One of three suspects charged in the 1985 bombing of an Air India jetliner that killed 329 people pleaded guilty Monday.
Inderjit Singh Reyat, who already served 10 years in a British prison for his role in a blast at Tokyo's Narita Airport that occurred an hour before Air India Flight 182 went down, entered the guilty plea at a previously unscheduled court appearance.
Originally charged with 329 counts of first-degree murder, he pleaded guilty to the same amount of charges of manslaughter.
His plea raised speculation that Reyat would testify against the other two suspects — Ripudaman Singh Malik and Ajaib Singh Bagri — in a trial expected to begin later this year.
The three have been awaiting trial more than two years on murder and other charges in connection with the two bomb blasts on June 23, 1985.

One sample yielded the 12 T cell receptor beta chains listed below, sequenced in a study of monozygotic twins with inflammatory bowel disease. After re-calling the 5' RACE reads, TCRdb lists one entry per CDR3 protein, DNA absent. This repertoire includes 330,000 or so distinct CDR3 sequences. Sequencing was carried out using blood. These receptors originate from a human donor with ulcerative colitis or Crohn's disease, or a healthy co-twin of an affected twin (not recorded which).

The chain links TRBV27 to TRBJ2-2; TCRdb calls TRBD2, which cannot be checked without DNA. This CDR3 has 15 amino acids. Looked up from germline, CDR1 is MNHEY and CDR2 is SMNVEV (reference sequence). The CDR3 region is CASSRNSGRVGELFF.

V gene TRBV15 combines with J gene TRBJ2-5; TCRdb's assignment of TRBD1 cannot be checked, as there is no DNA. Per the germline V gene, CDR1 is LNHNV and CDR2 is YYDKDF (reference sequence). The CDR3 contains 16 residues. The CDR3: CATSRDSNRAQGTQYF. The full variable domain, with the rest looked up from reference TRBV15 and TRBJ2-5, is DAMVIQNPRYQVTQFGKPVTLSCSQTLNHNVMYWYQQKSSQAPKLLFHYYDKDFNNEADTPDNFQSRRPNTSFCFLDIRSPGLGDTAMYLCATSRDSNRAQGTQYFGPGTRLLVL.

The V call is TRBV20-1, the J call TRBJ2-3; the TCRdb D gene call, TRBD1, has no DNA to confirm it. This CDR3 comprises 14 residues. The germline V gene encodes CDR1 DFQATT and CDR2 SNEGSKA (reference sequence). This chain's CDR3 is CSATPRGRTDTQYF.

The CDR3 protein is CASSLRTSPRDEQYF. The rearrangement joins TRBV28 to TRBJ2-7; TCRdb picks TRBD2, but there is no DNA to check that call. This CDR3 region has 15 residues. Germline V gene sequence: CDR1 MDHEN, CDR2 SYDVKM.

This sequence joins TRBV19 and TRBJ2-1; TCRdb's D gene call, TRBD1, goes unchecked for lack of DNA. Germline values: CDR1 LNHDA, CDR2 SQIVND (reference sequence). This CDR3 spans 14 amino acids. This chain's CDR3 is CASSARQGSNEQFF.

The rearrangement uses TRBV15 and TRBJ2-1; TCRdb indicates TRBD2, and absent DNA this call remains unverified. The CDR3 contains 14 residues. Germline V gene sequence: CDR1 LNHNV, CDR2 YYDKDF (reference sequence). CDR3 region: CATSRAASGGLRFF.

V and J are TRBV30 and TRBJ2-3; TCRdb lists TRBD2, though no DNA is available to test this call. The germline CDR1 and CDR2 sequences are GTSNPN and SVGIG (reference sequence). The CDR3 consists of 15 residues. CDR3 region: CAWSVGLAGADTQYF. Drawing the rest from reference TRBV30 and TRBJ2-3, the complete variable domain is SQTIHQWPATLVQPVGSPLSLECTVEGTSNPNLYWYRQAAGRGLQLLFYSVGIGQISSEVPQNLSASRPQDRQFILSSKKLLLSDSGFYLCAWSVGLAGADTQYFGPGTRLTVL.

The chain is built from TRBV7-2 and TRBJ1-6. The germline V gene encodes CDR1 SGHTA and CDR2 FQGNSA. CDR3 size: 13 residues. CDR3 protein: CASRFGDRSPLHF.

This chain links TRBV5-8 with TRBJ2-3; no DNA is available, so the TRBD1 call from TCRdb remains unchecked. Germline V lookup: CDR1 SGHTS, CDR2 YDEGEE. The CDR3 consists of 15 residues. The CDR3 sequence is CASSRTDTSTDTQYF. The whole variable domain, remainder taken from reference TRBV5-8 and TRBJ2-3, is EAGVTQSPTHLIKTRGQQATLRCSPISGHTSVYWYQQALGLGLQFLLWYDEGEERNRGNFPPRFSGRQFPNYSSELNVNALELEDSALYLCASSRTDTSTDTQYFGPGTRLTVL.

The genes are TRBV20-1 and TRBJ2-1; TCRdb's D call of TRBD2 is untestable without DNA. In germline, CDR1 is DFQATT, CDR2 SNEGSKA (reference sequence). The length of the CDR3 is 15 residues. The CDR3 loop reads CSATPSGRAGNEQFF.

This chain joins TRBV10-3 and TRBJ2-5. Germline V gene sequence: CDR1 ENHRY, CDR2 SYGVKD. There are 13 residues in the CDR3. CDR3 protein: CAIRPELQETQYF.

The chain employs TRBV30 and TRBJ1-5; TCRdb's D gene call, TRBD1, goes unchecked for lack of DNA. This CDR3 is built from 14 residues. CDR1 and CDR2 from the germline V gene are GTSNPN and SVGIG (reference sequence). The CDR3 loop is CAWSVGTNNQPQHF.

Air India Flight 182 from Montreal to New Delhi exploded over the Atlantic Ocean near Britain. All 329 people aboard, most of them Canadians, were killed.
Reyat, a Sikh with both British and Canadian citizenship, served 10 years for manslaughter for providing a bomb that exploded at the Tokyo airport, killing two baggage handlers, the same day as the blast on Flight 182.
Malik, a millionaire businessman from Vancouver, and Bagri, a Sikh cleric from Kamloops, British Columbia, were arrested in October 2000 on charges of conspiracy and first-degree murder connected with the airline bombing.
Canadian investigators believe both bombs came from British Columbia, which is home to about half of Canada's 200,000 Sikhs. They suspect Sikh militants of planting the bombs in revenge for India's 1984 raid on the Golden Temple in Amritsar, the seat of faith for India's Sikh minority.
The investigation of the bombings was the largest and most expensive undertaken by the Royal Canadian Mounted Police, with the total cost estimated to exceed $20 million.